Irish Government Announces a €7 Billion Plan to Tackle Climate Change
The Irish government has recently announced a new plan to tackle climate change, which has been welcomed by environmentalists across the country. The plan, which is set to cost €7 billion, aims to reduce Ireland’s carbon emissions by 51% by 2030, and to achieve net-zero emissions by 2050.
The plan, known as the Climate Action and Low Carbon Development (Amendment) Bill, will require all sectors of the economy to reduce their emissions, including transport, agriculture, and energy. The government has also committed to investing in renewable energy and energy efficiency, as well as supporting the development of electric vehicles and public transport.
The plan has been praised by environmental groups, who have long been calling for more action on climate change in Ireland. However, some critics have argued that the plan does not go far enough, and that more needs to be done to address the root causes of climate change.
One of the key measures in the plan is the introduction of a carbon tax, which will increase from €26 per tonne to €80 per tonne by 2030. This is designed to encourage businesses and individuals to reduce their carbon emissions, and to incentivise the development of low-carbon technologies.
The government has also committed to phasing out the use of peat and coal for electricity generation by 2027, and to increasing the use of renewable energy sources such as wind and solar power. The plan also includes measures to encourage the development of green hydrogen, which can be used as a fuel for transport and industry.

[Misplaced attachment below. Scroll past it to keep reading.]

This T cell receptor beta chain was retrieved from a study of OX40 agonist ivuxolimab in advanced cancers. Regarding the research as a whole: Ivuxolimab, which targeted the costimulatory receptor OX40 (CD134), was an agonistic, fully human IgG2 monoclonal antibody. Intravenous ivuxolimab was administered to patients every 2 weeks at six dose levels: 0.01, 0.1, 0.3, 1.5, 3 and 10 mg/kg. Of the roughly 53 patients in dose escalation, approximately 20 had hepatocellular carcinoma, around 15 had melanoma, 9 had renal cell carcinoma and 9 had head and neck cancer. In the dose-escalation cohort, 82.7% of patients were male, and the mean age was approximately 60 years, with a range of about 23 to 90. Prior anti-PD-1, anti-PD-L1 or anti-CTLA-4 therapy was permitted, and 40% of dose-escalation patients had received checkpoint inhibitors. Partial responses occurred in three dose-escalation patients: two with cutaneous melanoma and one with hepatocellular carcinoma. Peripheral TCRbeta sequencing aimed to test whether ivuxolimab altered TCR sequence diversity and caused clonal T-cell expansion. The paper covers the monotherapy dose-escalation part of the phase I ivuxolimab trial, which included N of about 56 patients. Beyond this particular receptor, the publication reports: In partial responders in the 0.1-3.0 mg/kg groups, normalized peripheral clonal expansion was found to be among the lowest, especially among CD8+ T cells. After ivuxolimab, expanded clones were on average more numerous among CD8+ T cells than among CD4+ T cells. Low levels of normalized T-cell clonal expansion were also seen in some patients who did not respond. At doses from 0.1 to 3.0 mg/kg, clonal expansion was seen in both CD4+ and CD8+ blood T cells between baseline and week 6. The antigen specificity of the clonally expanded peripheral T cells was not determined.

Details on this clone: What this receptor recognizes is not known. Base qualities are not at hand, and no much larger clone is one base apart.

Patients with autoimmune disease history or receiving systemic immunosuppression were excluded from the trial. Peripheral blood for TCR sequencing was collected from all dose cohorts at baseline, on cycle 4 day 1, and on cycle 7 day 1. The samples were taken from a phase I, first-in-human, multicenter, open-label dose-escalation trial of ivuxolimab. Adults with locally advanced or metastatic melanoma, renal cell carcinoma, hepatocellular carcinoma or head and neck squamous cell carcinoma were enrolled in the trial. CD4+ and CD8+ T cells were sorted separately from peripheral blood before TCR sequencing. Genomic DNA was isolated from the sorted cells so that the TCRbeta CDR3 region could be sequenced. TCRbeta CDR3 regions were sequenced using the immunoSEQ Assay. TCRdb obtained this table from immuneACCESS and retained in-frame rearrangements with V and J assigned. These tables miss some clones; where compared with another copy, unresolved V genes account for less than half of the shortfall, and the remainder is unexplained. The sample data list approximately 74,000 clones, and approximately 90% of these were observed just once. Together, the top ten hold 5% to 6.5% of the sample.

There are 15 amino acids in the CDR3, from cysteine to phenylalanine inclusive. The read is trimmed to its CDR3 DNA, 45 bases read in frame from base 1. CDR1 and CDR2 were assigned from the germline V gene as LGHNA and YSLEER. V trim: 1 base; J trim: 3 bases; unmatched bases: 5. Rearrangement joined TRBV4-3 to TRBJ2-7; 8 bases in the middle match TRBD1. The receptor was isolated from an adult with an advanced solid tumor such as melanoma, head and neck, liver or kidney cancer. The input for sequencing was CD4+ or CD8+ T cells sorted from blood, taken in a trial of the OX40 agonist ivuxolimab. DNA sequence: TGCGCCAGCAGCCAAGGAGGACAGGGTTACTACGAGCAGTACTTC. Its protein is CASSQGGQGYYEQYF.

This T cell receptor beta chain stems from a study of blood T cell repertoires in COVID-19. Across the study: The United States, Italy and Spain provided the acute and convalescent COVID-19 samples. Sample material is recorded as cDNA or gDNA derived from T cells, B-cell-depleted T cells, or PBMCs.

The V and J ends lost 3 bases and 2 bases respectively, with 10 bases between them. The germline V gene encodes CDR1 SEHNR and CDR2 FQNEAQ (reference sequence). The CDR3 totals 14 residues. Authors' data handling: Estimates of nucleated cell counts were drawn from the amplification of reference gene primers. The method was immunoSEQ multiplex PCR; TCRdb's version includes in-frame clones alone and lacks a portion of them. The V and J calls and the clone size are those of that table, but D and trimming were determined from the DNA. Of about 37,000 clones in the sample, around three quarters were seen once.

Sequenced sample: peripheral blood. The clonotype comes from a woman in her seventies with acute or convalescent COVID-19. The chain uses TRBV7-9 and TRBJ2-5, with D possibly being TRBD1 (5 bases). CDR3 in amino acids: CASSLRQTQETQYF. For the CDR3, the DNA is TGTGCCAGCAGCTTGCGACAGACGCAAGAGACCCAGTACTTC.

Another key aspect of the plan is the establishment of a new Climate Action Council, which will be responsible for monitoring Ireland’s progress towards its emissions targets and advising the government on climate policy. The council will be made up of experts from a range of fields, including climate science, economics, and social policy.
The plan has been broadly welcomed by business groups, who have called for more clarity on how the government intends to support the transition to a low-carbon economy. Some have also called for more investment in research and development of new technologies, such as carbon capture and storage.
Overall, the government’s new climate plan represents a significant step forward in Ireland’s efforts to tackle climate change. However, there is still much work to be done, and it will be important for the government to continue to engage with stakeholders and to listen to feedback from the public as it implements its policies.